GUT in a layman language may mean NERVE (not the nerves but nerve to perform bold acts), with a slight drift to the medical world or anatomy it may mean Stomach, belly, Abdomen and in literal medicine term it may mean, “gastrointestinal tract”.
The gut is the largest mucosal organ of the body and as such is at the forefront of the body’s immune (ability to fight foreign invasion) homeostasis (also, in regulation of temperature and the balance between acidity and alkalinity (pH). Read through for its importance and its necessity for good health and its role in diabetes, arthritis and other common disorders on the rise!
The first steps in gastrointestinal development involve the formation of the foregut, midgut, and hindgut from the embryonic gut tube in neonates.
Animals (we may have heard dogs can lick their wounds all the way to healing themselves) have developed multiple mechanisms to control bacteria that enter the digestive tract, which can be broadly divided into those that suppress their growth (eg, salivary lysozyme, gastric acid, secretion of defensins) or those that separate them from the host by creating a physical barrier (eg, the mucus barrier). They exhibit a coordinated response to environmental challenges, resist antibiotics, and can evade the host’s immune response and are thus able to persist under extreme conditions.
Hippocrates said this more than 2,000 years ago, but we’re only now coming to understand just how right he was. Research over the past two decades has revealed that gut health is critical to overall health, and that an unhealthy gut contributes to a wide range of diseases including diabetes, obesity, rheumatoid arthritis, autism spectrum disorder, depression and chronic fatigue syndrome.
Our gut is home to approximately 100,000,000,000,000 (100 trillion) microorganisms. That’s such a big number our human brains can’t really comprehend it. One trillion dollar bills laid end-to-end would stretch from the earth to the sun – and back – with a lot of miles to spare. Do that 100 times and you start to get at least a vague idea of how much 100 trillion is.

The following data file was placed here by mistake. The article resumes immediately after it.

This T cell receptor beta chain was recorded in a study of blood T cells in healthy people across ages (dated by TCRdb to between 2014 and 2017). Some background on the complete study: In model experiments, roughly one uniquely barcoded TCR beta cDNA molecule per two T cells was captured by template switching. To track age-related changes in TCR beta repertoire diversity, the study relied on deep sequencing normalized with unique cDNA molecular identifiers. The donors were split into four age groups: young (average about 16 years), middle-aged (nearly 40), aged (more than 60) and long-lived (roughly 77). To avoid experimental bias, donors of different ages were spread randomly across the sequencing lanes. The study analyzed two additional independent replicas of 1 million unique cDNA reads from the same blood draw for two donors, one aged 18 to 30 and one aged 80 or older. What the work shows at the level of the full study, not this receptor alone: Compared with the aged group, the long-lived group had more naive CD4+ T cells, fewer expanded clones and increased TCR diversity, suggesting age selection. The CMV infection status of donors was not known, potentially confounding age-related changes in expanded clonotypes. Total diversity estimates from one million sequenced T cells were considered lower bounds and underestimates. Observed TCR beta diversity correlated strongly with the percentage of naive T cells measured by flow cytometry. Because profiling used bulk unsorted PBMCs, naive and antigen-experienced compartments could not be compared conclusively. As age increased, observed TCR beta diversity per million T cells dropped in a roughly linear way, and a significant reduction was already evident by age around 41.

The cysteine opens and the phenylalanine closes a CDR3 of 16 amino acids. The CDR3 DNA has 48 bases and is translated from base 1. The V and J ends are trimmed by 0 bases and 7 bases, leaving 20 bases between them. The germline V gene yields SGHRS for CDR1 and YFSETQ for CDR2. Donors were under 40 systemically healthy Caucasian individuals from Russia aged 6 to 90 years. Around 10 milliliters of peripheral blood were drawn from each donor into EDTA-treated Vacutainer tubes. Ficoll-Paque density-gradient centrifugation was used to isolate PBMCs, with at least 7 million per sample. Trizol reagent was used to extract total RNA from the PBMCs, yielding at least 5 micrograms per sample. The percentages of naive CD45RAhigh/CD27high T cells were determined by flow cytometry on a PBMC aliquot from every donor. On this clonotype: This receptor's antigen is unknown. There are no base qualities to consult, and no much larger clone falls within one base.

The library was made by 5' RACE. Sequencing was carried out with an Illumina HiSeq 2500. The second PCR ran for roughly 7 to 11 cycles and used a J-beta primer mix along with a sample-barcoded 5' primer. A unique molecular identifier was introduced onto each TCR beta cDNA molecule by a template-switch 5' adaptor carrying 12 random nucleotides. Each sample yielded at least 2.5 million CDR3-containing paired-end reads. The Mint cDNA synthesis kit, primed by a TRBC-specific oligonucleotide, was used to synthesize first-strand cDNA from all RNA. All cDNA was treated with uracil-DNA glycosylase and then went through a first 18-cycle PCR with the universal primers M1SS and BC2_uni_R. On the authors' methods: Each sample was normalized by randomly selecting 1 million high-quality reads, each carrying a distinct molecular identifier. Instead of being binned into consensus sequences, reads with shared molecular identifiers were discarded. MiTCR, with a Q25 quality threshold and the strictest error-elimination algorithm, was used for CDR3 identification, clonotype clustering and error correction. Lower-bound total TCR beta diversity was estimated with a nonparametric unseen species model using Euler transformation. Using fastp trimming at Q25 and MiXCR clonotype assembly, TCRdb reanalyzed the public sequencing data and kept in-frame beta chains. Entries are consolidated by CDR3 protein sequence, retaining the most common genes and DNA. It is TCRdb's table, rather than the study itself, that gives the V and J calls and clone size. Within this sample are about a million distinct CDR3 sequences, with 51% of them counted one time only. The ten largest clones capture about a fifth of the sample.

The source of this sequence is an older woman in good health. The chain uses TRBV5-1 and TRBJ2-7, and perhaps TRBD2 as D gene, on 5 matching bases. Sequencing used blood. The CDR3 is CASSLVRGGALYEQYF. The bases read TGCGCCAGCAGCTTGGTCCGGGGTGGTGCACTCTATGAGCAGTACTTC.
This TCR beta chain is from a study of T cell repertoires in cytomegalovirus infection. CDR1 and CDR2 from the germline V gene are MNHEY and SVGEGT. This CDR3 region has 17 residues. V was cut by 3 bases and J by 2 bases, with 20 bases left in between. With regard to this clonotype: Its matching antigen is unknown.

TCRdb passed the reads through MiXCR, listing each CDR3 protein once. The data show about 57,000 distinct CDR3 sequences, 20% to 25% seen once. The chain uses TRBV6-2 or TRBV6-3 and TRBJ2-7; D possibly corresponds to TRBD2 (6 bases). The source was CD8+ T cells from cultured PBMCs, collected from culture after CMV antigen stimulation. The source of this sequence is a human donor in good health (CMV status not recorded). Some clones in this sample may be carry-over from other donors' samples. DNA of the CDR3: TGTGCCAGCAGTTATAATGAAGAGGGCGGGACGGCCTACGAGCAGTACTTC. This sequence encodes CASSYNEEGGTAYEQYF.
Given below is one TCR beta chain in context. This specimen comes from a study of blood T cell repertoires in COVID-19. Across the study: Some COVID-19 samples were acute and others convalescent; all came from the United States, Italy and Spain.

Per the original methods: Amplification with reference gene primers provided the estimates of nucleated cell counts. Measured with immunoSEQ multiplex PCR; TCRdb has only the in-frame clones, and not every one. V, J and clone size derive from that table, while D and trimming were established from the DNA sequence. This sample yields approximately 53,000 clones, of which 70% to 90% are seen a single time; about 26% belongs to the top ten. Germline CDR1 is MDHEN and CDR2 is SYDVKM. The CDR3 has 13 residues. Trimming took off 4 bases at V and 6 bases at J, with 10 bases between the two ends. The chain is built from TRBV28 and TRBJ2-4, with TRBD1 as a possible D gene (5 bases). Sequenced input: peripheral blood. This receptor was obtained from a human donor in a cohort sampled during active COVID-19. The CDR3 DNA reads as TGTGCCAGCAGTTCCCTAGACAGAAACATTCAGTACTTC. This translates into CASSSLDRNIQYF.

Unfortunately, several features of the modern lifestyle directly contribute to unhealthy gut flora:
- Antibiotics and other medications like birth control and NSAIDs
- Diets high in refined carbohydrates, sugar and processed foods
- Diets low in fermentable fibers
- Dietary toxins like wheat and industrial seed oils that cause leaky gut
- Chronic stress
- Chronic infections
There is growing evidence that increased intestinal permeability plays a pathogenic role in various autoimmune diseases including [celiac disease] and [type 1 diabetes]. Therefore, we hypothesize that besides genetic and environmental factors, loss of intestinal barrier function is necessary to develop autoimmunity.
Some easy steps to restore your GUT and get the nerves back are:
- Remove all food toxins from your diet
- Eat plenty of fermentable fibers (starches like sweet potato, yam, yucca, etc.)
- Eat fermented foods like kefir, yogurt, sauerkraut, kim chi, etc., and/or take a high-quality, multi-species probiotic
- Treat any intestinal pathogens (such as parasites) that may be present
- Take steps to manage your stress